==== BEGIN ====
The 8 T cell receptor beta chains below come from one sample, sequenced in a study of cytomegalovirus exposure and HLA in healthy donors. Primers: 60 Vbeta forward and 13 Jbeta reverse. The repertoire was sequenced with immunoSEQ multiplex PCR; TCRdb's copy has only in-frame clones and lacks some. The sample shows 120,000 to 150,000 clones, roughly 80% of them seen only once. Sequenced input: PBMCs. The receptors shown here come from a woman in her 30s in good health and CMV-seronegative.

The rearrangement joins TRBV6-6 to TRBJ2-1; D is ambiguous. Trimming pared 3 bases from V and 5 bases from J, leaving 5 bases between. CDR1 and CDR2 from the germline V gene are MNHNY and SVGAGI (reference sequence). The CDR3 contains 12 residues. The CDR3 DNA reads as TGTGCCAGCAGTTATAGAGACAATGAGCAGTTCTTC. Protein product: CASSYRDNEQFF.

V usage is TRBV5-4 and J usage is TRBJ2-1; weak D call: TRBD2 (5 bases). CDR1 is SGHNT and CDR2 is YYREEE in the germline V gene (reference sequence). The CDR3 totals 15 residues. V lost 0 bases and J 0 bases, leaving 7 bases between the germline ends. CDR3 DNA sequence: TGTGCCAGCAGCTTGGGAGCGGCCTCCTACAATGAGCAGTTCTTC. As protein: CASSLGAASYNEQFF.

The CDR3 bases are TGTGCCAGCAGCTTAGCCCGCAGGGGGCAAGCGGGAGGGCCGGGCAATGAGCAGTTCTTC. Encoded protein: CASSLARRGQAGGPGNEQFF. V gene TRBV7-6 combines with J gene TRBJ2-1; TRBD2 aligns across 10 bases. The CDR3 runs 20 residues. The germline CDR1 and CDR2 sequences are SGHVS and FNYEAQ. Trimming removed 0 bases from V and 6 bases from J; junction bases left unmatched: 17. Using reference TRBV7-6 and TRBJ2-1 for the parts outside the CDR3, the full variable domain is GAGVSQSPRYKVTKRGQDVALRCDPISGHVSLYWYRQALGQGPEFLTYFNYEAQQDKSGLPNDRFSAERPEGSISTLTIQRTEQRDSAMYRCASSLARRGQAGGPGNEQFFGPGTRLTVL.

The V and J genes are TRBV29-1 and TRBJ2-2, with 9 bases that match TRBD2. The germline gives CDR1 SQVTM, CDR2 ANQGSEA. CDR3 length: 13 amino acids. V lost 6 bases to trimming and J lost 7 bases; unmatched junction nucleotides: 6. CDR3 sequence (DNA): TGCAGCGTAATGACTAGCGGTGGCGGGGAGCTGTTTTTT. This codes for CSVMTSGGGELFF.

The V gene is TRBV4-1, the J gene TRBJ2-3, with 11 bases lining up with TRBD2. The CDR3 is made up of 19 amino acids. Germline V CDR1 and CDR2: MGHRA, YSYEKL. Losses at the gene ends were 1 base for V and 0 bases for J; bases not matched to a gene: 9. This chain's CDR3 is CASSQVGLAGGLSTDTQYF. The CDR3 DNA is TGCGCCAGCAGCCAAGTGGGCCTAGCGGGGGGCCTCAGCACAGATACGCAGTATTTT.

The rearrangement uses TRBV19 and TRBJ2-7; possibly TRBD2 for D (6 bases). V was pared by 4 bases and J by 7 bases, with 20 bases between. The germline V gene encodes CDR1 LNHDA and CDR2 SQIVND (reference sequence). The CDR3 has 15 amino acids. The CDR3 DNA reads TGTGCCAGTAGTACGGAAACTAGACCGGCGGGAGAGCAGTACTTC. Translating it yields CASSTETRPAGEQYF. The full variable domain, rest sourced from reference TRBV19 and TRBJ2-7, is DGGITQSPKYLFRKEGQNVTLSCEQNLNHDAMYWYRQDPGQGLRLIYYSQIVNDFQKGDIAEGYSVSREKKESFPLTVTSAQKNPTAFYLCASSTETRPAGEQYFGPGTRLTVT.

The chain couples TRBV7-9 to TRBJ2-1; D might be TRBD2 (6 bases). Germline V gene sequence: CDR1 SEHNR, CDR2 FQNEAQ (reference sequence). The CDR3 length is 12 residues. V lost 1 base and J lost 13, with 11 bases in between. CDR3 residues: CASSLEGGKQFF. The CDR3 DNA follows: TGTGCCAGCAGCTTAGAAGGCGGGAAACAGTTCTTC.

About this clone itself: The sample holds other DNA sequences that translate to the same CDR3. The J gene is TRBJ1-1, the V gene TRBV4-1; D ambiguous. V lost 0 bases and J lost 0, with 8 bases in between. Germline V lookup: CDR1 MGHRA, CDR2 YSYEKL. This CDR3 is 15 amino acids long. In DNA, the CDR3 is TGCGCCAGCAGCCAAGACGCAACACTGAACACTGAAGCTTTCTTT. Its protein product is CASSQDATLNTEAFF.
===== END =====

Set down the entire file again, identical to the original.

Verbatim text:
The 8 T cell receptor beta chains below come from one sample, sequenced in a study of cytomegalovirus exposure and HLA in healthy donors. Primers: 60 Vbeta forward and 13 Jbeta reverse. The repertoire was sequenced with immunoSEQ multiplex PCR; TCRdb's copy has only in-frame clones and lacks some. The sample shows 120,000 to 150,000 clones, roughly 80% of them seen only once. Sequenced input: PBMCs. The receptors shown here come from a woman in her 30s in good health and CMV-seronegative.

The rearrangement joins TRBV6-6 to TRBJ2-1; D is ambiguous. Trimming pared 3 bases from V and 5 bases from J, leaving 5 bases between. CDR1 and CDR2 from the germline V gene are MNHNY and SVGAGI (reference sequence). The CDR3 contains 12 residues. The CDR3 DNA reads as TGTGCCAGCAGTTATAGAGACAATGAGCAGTTCTTC. Protein product: CASSYRDNEQFF.

V usage is TRBV5-4 and J usage is TRBJ2-1; weak D call: TRBD2 (5 bases). CDR1 is SGHNT and CDR2 is YYREEE in the germline V gene (reference sequence). The CDR3 totals 15 residues. V lost 0 bases and J 0 bases, leaving 7 bases between the germline ends. CDR3 DNA sequence: TGTGCCAGCAGCTTGGGAGCGGCCTCCTACAATGAGCAGTTCTTC. As protein: CASSLGAASYNEQFF.

The CDR3 bases are TGTGCCAGCAGCTTAGCCCGCAGGGGGCAAGCGGGAGGGCCGGGCAATGAGCAGTTCTTC. Encoded protein: CASSLARRGQAGGPGNEQFF. V gene TRBV7-6 combines with J gene TRBJ2-1; TRBD2 aligns across 10 bases. The CDR3 runs 20 residues. The germline CDR1 and CDR2 sequences are SGHVS and FNYEAQ. Trimming removed 0 bases from V and 6 bases from J; junction bases left unmatched: 17. Using reference TRBV7-6 and TRBJ2-1 for the parts outside the CDR3, the full variable domain is GAGVSQSPRYKVTKRGQDVALRCDPISGHVSLYWYRQALGQGPEFLTYFNYEAQQDKSGLPNDRFSAERPEGSISTLTIQRTEQRDSAMYRCASSLARRGQAGGPGNEQFFGPGTRLTVL.

The V and J genes are TRBV29-1 and TRBJ2-2, with 9 bases that match TRBD2. The germline gives CDR1 SQVTM, CDR2 ANQGSEA. CDR3 length: 13 amino acids. V lost 6 bases to trimming and J lost 7 bases; unmatched junction nucleotides: 6. CDR3 sequence (DNA): TGCAGCGTAATGACTAGCGGTGGCGGGGAGCTGTTTTTT. This codes for CSVMTSGGGELFF.

The V gene is TRBV4-1, the J gene TRBJ2-3, with 11 bases lining up with TRBD2. The CDR3 is made up of 19 amino acids. Germline V CDR1 and CDR2: MGHRA, YSYEKL. Losses at the gene ends were 1 base for V and 0 bases for J; bases not matched to a gene: 9. This chain's CDR3 is CASSQVGLAGGLSTDTQYF. The CDR3 DNA is TGCGCCAGCAGCCAAGTGGGCCTAGCGGGGGGCCTCAGCACAGATACGCAGTATTTT.

The rearrangement uses TRBV19 and TRBJ2-7; possibly TRBD2 for D (6 bases). V was pared by 4 bases and J by 7 bases, with 20 bases between. The germline V gene encodes CDR1 LNHDA and CDR2 SQIVND (reference sequence). The CDR3 has 15 amino acids. The CDR3 DNA reads TGTGCCAGTAGTACGGAAACTAGACCGGCGGGAGAGCAGTACTTC. Translating it yields CASSTETRPAGEQYF. The full variable domain, rest sourced from reference TRBV19 and TRBJ2-7, is DGGITQSPKYLFRKEGQNVTLSCEQNLNHDAMYWYRQDPGQGLRLIYYSQIVNDFQKGDIAEGYSVSREKKESFPLTVTSAQKNPTAFYLCASSTETRPAGEQYFGPGTRLTVT.

The chain couples TRBV7-9 to TRBJ2-1; D might be TRBD2 (6 bases). Germline V gene sequence: CDR1 SEHNR, CDR2 FQNEAQ (reference sequence). The CDR3 length is 12 residues. V lost 1 base and J lost 13, with 11 bases in between. CDR3 residues: CASSLEGGKQFF. The CDR3 DNA follows: TGTGCCAGCAGCTTAGAAGGCGGGAAACAGTTCTTC.

About this clone itself: The sample holds other DNA sequences that translate to the same CDR3. The J gene is TRBJ1-1, the V gene TRBV4-1; D ambiguous. V lost 0 bases and J lost 0, with 8 bases in between. Germline V lookup: CDR1 MGHRA, CDR2 YSYEKL. This CDR3 is 15 amino acids long. In DNA, the CDR3 is TGCGCCAGCAGCCAAGACGCAACACTGAACACTGAAGCTTTCTTT. Its protein product is CASSQDATLNTEAFF.